Today is the Solemnity of the Most Holy Body and Blood of Christ, our celebration of the Eucharist and our public proclamation “that the sacrifice of Christ is for the salvation of the whole world.” (John Paul II)
“Whoever eats my flesh and drinks my blood has eternal life…Whoever eats my flesh and drinks my blood is remains in me and I in him.” What struck me when I prayed with these lines was the incredible intimacy of God’s presence. In the Old Testament, God provides food for the people so they may live. Now God is the food that gives us life; “the bread that I give is my flesh for the life of the world.” And this is not food that gives temporary sustenance, but food that gives life eternal. Even though we die, we shall live forever.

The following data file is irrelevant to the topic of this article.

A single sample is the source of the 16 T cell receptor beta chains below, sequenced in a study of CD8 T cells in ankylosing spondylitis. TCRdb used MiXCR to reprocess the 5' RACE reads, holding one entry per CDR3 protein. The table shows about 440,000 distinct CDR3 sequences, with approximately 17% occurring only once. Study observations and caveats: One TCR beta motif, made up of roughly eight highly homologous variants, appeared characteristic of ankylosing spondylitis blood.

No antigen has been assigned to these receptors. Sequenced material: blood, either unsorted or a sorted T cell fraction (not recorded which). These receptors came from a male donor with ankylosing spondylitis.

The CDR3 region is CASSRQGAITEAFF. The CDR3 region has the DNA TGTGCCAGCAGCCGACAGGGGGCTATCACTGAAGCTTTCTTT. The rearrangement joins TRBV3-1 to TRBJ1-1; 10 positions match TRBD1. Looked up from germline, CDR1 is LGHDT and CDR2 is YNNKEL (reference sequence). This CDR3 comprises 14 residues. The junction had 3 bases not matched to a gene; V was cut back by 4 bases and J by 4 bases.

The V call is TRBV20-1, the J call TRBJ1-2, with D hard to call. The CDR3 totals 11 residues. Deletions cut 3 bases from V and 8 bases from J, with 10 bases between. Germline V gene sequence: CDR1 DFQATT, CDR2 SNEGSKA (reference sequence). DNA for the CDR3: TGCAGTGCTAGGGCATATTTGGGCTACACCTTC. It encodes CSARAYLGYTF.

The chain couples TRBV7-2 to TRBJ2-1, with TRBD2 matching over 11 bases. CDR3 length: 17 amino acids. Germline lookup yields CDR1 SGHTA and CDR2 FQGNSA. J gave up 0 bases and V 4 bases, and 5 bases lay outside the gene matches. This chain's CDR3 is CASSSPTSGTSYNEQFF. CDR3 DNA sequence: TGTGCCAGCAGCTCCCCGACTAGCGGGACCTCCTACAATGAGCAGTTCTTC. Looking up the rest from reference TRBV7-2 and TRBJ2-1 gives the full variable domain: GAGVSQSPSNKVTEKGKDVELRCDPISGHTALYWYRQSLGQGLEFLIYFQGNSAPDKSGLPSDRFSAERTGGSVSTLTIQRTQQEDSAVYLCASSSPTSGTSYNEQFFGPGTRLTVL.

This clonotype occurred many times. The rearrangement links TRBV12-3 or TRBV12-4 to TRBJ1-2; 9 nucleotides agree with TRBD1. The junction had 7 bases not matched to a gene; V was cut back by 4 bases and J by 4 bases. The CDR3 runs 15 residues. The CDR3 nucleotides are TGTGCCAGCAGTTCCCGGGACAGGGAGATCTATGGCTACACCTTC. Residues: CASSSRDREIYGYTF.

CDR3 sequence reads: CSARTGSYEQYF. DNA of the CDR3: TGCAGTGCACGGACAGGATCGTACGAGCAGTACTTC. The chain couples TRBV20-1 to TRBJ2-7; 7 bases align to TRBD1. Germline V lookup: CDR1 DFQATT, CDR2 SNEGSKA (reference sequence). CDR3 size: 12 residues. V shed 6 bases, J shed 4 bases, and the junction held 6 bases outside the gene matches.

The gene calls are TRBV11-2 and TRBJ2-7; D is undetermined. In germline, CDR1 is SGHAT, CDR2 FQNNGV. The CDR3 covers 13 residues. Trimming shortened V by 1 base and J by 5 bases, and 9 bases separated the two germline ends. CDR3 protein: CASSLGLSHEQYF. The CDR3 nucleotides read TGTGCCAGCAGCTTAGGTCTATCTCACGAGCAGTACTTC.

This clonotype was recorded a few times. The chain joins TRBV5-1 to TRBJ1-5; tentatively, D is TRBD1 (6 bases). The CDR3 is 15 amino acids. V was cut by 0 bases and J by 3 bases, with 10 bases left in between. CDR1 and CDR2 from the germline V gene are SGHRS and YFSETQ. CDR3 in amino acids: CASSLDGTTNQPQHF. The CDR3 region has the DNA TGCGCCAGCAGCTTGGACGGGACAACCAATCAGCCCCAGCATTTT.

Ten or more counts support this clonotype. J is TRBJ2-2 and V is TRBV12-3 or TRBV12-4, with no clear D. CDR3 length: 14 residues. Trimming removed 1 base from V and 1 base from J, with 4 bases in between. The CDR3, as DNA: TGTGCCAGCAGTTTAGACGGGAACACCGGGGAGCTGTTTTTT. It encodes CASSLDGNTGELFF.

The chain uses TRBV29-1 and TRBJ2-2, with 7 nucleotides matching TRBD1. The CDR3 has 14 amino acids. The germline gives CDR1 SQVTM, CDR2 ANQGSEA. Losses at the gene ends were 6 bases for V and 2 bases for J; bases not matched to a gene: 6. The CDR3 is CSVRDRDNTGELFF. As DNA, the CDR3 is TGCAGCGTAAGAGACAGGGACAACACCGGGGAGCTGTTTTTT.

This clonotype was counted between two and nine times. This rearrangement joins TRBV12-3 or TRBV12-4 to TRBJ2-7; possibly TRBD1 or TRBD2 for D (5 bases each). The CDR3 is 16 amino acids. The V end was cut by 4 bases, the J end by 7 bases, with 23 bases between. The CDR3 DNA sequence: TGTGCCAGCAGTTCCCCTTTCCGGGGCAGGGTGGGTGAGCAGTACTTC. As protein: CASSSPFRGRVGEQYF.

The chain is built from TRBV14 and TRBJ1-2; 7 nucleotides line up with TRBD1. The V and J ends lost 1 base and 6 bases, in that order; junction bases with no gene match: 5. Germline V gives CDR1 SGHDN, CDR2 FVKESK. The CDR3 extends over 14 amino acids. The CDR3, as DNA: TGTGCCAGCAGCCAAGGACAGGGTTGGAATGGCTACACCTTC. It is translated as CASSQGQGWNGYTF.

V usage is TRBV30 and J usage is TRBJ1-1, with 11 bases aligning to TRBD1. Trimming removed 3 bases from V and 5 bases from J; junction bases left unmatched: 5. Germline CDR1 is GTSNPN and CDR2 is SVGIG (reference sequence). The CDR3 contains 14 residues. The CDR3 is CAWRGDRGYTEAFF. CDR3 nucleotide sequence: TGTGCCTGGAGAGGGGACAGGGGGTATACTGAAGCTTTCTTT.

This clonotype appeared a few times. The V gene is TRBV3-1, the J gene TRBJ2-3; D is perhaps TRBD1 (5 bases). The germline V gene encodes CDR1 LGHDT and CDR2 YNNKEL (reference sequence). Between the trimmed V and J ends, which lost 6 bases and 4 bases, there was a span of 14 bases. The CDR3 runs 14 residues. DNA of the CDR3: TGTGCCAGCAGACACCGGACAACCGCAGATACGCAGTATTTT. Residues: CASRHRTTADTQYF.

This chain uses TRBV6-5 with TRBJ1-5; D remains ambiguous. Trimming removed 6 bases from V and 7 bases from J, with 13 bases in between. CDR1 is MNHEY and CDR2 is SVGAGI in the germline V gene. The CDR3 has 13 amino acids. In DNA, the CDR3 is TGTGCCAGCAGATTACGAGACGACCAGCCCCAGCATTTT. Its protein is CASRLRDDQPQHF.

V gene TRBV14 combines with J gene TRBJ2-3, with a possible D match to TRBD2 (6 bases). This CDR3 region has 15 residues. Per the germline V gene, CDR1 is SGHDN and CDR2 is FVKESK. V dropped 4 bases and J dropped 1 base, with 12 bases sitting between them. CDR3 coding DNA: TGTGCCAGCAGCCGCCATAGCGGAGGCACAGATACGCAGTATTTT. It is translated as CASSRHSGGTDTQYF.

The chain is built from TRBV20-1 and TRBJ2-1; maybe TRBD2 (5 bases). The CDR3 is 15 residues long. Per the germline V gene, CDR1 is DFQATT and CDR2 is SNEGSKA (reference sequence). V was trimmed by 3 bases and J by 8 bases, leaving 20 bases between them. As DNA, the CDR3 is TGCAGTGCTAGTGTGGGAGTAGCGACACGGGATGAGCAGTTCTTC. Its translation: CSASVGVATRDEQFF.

What I sat with this morning, not for the first time, is the reality that we carry Christ in us always. What Henri Nouwen says in With Burning Hearts about the disciples eating of the bread of life is equally true for us: “When they eat the breat that he hands them, their lives are transformed into his life. It is no longer they who live, but Jesus, the Christ, who lives in them.” That is a reality that has implications both for how we treat our own body – the temple of the Lord – and for how we treat others.